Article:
Here, . . . the student is transitioning from early intervention services to school-age services at the District and so involves an " initial admission to public school" . [sic] The parties dispute the status of the student during that transition. Parent asserts that the student's services through early intervention are pendent and should be provided at public expense by the District. The District counters that pendency does not apply.
In this case, because the student is not receiving services under an IEP, pendency for which the District is responsible does not apply. While a school district cannot deny a placement to a student transitioning from early intervention services where a dispute exists, parents must consent to such a placement. Obviously, the parent does not consent in this matter.

Decision 1, at 3 (footnote omitted).

Plaintiffs contest this conclusion, specifically the Hearing Officer's assumption that Student was not receiving services under an IEP--or, alternatively, was only receiving privately funded services--at the time the dispute arose. See Pls.' Br. 6-7, 18. Indeed, the Hearing Officer appears to conclude that Student's education during 2012 was not being administered according to an early intervention IEP. But Plaintiffs' evidence clearly shows that Student had been evaluated by an IEP team for the 2010-2011 school year, and that the team had developed an early intervention/preschool IEP for Student and had placed him in the Elwyn SEEDS program. See P-1, at 3-4. Student's early intervention IEP was not privately funded, but appears to have been developed under the auspices of and funded by the Pennsylvania Department of Education.[11]See id.; Hr'g Tr. 15:5-9; see also 22 Pa. Code § 14.151(b)(1) (" The Department will provide for the delivery of early intervention services." ). The pertinent question is therefore whether a publicly funded IEP--albeit one funded by a different public agency--is a " then-current educational placement" which the District is responsible for maintaining during the pendency of Student's due process proceedings and related appeal.

The Court sees no reason why the origin of Student's IEP should bar it from being deemed his " then-current educational placement." Although the Third Circuit does not appear to have confronted this exact factual scenario, the Drinker case, cited above, relies on a Sixth Circuit case that dealt with a similar issue. In Thomas v. Cincinnati Board of Education, the student's IEP had not yet been implemented at the time the dispute arose. 918 F.2d at 621-22. In the quarrel over pendency, the parent argued that the IEP agreed to by the school district constituted the current placement, while the school district contended that the actual services the student had been receiving at the time of the dispute (i.e., those in place before the IEP's implementation) constituted the current placement. Id. at 625. Noting that Congress had not defined the term " placement" and, specifically, had not referenced the term " IEP" in the stay-put provision, the Sixth Circuit ascribed " placement" with its plain meaning: " the operative placement under which the child is actually receiving instruction at the time the dispute arises." Id. at 626. Accordingly, the court ruled in favor of the school district, since the services the student was actually receiving at the time were provided under a pre-IEP home-based services agreement. Id.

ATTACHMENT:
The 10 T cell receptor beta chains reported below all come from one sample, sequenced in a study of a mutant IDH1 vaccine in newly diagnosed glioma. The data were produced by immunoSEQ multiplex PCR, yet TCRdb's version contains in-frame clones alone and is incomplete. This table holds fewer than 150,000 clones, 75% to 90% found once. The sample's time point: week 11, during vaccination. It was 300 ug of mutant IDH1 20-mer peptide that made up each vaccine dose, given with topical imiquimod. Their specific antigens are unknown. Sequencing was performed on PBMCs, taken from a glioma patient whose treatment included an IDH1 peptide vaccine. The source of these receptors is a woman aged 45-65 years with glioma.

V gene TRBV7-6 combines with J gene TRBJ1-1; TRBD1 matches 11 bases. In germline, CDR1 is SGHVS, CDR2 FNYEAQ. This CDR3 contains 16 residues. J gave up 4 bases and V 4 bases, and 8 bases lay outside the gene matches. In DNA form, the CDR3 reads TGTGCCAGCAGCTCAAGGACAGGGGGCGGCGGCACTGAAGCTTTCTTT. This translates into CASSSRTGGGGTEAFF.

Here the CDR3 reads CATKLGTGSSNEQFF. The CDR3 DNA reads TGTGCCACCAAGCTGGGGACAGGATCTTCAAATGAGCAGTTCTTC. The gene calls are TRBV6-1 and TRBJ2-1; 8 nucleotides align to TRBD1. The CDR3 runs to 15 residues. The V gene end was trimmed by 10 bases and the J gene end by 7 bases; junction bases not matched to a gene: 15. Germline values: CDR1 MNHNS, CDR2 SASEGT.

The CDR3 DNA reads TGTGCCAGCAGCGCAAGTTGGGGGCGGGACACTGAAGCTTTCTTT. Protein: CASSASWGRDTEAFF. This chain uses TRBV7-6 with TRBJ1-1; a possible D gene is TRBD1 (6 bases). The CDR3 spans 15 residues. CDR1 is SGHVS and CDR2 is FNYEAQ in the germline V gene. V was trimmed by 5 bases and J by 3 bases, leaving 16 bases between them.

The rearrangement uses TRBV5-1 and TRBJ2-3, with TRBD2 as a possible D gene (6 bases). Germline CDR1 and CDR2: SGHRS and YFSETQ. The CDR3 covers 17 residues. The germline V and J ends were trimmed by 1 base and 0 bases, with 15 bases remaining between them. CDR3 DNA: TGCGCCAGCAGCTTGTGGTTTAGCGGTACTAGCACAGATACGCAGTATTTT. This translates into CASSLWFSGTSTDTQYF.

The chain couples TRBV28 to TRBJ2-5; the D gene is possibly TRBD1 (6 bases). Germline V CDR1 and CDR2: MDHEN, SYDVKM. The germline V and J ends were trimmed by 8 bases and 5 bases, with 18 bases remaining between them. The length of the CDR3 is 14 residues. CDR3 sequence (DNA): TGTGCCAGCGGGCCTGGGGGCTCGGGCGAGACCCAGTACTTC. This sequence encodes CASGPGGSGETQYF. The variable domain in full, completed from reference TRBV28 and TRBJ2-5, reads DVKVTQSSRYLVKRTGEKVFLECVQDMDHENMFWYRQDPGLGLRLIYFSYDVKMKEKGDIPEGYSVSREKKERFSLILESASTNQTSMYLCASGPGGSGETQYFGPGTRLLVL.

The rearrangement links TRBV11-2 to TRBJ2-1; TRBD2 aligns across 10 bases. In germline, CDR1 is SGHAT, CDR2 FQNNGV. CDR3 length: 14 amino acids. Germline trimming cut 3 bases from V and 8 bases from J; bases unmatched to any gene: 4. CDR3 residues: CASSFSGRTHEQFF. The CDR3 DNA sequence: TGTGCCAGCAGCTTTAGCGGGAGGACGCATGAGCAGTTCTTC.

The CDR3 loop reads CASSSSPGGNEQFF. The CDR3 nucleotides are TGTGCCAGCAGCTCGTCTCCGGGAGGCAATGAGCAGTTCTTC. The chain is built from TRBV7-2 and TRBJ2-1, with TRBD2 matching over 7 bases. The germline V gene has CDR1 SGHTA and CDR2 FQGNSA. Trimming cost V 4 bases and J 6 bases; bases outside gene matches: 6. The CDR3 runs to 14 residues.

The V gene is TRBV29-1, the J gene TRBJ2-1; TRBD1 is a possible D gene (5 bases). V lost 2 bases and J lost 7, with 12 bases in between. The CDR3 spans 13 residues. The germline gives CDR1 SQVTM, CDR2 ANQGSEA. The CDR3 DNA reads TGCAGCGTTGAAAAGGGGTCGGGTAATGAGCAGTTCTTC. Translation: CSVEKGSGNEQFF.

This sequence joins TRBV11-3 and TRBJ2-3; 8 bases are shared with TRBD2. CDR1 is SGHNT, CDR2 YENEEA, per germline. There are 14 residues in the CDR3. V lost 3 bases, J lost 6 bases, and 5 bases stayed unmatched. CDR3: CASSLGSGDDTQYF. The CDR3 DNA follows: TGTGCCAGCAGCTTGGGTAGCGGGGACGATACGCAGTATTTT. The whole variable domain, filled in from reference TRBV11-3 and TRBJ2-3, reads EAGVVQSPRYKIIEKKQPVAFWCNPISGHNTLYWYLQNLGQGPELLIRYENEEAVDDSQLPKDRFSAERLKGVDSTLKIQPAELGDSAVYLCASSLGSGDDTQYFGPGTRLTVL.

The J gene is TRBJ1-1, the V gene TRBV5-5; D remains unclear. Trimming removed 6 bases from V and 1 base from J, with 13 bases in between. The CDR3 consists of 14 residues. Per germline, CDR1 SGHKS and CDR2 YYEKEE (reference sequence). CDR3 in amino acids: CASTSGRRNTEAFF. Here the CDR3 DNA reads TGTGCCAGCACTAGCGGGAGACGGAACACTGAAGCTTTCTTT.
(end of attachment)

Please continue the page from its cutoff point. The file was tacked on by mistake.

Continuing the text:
As mentioned above, Thomas figured prominently in the Third Circuit's analysis in Drinker, a case to which Third Circuit courts continue to cite. See, e.g., M.R. v. Ridley Sch. Dist., 744 F.3d 112, 118 (3d Cir. 2014). However, the Sixth Circuit has since changed course on Thomas. In N.W. ex rel. J.W. v. Boone County Board of Education, the court recognized that, in the years since Thomas, the U.S. Department of Education promulgated a regulation defining " placement." 763 F.3d 611, 617 (6th Cir. 2014) (citing 34 C.F.R. § 300.116). Interpreting § 300.116, the N.W. court wrote:

This regulation states: " (b) The child's placement--(1) [i]s determined at least annually; (2) [i]s based on the child's IEP; and (3) [i]s as close as possible to the child's home . . . ." § 300.116(b). Moreover, " [t]he placement decision . . . [i]s made by a group of persons, including the parents, and other persons knowledgeable about the child, the meaning of the evaluation data, and the placement options." § 300.116(a). These definitions indicate that the school district must, in some fashion, approve of the placement decision and that the parents cannot unilaterally decide upon which school will serve as the child's " placement." Otherwise, there would be no reason to promulgate a regulation stating that the parents must have some involvement in determining the child's placement, see § 300.116(a), and that the placement will be " based on the child's IEP," see § 300.116(b). The Thomas court's approach may have been correct in 1990, but the Department of Education's promulgation of § 300.116 renders that interpretation obsolete.

Id. (alterations in original).